Let's say you are looking for forum discussions about a specific product, but are most interested in ones that have taken place more recently," she wrote. "That's not an easy query to formulate, but with Search Options you can search for the product's name, apply the option to filter out anything but forum sites, and then apply an option to only see results from the past week."One Search Options tool is geared toward giving users more information when they do a search. For instance, instead of just getting results in text form, they could have the search engine return images as well.Google acknowledged that this was still very much a “labs” feature that was imperfect at best. However, between Wolfram Alpha, Google’s efforts in semantic search, and a host of competitors that will be popping up in this field, we may very well be on the edge of Search 3.0. This is good news for our students, teachers, and library scientists struggling to help our students get the information they want from the billions of pages of junk (and millions of pages of interest) floating around the web. In that same layer Google also is adding more information to its results snippets -- those little pieces of text that tell you about the site that's been pulled up. If you're searching for a hotel, for example, the snippet won't just tell you the name of the hotel and where it is -- now it could tell you its price range, number of stars in customer reviews and the number of reviews listed. Google Squared still needs a lot of improvement, which is why it's being released to Labs. It collects the information by looking for structures that seem to imply facts. The squares are built out based on high probability of facts. There will be concerns over Google providing this data on its own by grabbing data and serving it up without sending searchers to the sites that provided the info.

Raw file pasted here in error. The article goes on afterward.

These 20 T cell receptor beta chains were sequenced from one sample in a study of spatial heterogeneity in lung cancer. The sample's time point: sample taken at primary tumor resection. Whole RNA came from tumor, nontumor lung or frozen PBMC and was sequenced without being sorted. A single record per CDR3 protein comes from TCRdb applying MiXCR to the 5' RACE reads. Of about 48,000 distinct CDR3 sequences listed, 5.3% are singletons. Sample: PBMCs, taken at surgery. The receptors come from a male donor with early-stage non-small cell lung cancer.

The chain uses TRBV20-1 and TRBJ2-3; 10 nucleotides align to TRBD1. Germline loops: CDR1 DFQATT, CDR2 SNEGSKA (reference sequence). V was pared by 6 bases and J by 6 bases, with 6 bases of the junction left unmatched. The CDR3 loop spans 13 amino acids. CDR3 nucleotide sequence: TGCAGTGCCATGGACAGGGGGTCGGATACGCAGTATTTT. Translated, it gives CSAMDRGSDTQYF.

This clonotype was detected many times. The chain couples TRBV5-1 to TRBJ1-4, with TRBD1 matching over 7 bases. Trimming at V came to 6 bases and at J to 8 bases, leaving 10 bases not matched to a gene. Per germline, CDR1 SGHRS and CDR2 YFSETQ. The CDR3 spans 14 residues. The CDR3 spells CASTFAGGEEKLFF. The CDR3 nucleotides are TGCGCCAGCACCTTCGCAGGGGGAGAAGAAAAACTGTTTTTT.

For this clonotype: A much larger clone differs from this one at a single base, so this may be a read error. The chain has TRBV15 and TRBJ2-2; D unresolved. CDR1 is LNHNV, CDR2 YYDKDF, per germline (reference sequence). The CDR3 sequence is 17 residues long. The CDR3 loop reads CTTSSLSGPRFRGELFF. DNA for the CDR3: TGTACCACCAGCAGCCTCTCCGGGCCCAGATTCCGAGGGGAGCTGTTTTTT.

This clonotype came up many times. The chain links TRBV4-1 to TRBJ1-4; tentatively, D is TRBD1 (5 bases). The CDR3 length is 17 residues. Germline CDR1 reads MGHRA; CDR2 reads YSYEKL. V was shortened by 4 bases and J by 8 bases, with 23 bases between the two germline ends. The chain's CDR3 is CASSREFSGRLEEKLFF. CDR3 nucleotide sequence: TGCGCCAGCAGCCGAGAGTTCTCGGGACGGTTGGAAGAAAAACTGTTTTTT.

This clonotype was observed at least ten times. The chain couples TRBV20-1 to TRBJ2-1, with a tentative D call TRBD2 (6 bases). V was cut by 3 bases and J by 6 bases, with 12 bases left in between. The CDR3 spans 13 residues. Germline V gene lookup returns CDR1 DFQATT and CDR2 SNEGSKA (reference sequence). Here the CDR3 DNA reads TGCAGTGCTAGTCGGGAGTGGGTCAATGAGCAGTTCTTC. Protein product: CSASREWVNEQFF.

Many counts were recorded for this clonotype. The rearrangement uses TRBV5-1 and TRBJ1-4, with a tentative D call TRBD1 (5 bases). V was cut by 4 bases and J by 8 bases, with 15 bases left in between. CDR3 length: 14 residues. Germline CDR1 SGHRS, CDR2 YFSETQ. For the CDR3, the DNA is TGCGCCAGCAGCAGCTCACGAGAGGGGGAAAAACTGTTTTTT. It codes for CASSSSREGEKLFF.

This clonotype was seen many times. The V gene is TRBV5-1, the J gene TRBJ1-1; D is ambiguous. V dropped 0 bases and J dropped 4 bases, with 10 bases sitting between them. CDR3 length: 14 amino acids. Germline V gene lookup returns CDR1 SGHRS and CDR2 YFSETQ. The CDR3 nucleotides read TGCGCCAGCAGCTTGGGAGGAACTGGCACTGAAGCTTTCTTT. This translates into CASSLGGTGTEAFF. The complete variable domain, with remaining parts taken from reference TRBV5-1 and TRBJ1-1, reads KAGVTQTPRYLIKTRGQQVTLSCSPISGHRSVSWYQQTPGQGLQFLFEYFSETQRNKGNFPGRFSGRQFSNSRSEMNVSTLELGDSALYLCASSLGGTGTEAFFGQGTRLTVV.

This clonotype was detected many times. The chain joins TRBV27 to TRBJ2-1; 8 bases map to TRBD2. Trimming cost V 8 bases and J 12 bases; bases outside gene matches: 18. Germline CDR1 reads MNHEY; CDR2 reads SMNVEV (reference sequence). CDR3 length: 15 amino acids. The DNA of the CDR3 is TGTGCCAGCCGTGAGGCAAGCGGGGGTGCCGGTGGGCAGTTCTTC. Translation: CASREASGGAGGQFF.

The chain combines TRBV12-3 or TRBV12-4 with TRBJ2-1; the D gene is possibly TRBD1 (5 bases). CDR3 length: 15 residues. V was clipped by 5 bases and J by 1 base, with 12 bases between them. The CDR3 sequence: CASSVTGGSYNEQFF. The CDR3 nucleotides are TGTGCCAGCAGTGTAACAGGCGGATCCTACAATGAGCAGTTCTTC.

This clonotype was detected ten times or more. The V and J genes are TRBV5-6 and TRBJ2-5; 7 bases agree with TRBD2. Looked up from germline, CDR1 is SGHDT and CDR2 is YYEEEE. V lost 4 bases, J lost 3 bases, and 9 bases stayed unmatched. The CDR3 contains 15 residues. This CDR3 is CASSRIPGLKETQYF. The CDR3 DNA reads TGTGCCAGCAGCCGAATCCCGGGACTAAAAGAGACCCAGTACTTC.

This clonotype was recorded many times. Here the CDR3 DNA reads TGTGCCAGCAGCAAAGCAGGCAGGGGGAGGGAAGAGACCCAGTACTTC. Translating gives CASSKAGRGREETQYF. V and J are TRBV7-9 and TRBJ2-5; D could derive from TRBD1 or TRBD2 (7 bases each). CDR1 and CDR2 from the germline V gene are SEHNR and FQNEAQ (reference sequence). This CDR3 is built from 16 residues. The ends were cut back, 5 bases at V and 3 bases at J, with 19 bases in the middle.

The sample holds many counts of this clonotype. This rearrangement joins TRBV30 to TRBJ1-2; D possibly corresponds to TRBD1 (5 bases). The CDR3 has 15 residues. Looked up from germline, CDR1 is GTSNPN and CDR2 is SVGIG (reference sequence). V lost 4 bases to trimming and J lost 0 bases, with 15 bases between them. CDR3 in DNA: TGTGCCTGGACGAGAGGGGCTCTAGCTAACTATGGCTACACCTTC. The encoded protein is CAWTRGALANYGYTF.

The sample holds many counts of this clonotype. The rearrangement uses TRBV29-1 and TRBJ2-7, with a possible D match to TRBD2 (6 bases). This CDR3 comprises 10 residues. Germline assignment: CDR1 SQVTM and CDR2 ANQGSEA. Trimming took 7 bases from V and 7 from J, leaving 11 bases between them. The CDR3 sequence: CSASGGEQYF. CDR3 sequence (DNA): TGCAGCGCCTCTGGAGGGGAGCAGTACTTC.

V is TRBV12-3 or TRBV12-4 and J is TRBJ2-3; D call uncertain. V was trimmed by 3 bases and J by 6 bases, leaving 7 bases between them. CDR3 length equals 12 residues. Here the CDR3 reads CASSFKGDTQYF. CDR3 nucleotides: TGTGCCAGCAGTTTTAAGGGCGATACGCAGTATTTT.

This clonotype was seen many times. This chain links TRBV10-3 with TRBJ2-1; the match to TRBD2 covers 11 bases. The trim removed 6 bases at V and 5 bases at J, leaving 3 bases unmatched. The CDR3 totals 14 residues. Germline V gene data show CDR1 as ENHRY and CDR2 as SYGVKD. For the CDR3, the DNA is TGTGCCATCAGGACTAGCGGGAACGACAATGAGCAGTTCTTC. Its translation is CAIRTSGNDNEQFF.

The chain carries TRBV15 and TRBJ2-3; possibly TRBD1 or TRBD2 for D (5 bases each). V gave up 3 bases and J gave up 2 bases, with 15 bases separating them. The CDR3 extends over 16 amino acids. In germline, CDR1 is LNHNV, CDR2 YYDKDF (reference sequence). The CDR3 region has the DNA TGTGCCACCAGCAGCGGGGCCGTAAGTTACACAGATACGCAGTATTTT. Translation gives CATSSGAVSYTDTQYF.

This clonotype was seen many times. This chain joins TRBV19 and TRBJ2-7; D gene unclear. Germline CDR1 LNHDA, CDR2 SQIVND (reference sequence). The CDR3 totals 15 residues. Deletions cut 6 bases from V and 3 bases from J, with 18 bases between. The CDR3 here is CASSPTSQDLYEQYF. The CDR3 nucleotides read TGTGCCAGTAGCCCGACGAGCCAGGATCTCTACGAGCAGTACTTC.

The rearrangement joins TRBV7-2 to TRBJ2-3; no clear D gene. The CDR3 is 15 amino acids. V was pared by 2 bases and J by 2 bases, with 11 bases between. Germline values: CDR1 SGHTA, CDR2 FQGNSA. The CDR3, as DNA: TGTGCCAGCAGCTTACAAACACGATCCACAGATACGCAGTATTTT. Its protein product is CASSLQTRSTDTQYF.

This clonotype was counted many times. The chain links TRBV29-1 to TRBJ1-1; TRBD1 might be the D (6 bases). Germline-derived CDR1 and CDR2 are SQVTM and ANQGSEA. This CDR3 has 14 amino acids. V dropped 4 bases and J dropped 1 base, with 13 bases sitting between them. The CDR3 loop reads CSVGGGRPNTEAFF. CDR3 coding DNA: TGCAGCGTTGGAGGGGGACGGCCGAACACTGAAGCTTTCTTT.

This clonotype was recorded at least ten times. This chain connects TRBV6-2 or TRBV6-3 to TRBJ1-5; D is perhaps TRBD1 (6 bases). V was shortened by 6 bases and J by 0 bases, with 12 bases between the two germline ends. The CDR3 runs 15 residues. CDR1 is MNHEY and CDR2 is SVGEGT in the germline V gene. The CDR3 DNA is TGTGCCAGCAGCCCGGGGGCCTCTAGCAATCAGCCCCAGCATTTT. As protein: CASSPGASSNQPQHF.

For more reading following links may be helpful ------
Screenshots of Google Squared
Tuesday, May 12, 2009
Sunday, May 10, 2009
Wolfram Alpha- A new search engine which will left Google behind.
Mathematica has been a great success in very broadly handling all kinds of formal technical systems and knowledge.
But what about everything else? What about all other systematic knowledge? All the methods and models, and data, that exists?
Fifty years ago, when computers were young, people assumed that they’d quickly be able to handle all these kinds of things.
And that one would be able to ask a computer any factual question, and have it compute the answer.
But it didn’t work out that way. Computers have been able to do many remarkable and unexpected things. But not that.
I’d always thought, though, that eventually it should be possible. And a few years ago, I realized that I was finally in a position to try to do it.
I had two crucial ingredients: Mathematica and NKS. With Mathematica, I had a symbolic language to represent anything—as well as the algorithmic power to do any kind of computation. And with NKS, I had a paradigm for understanding how all sorts of complexity could arise from simple rules.
But what about all the actual knowledge that we as humans have accumulated?
A lot of it is now on the web—in billions of pages of text. And with search engines, we can very efficiently search for specific terms and phrases in that text.
But we can’t compute from that. And in effect, we can only answer questions that have been literally asked before. We can look things up, but we can’t figure anything new out.
So how can we deal with that? Well, some people have thought the way forward must be to somehow automatically understand the natural language that exists on the web. Perhaps getting the web semantically tagged to make that easier.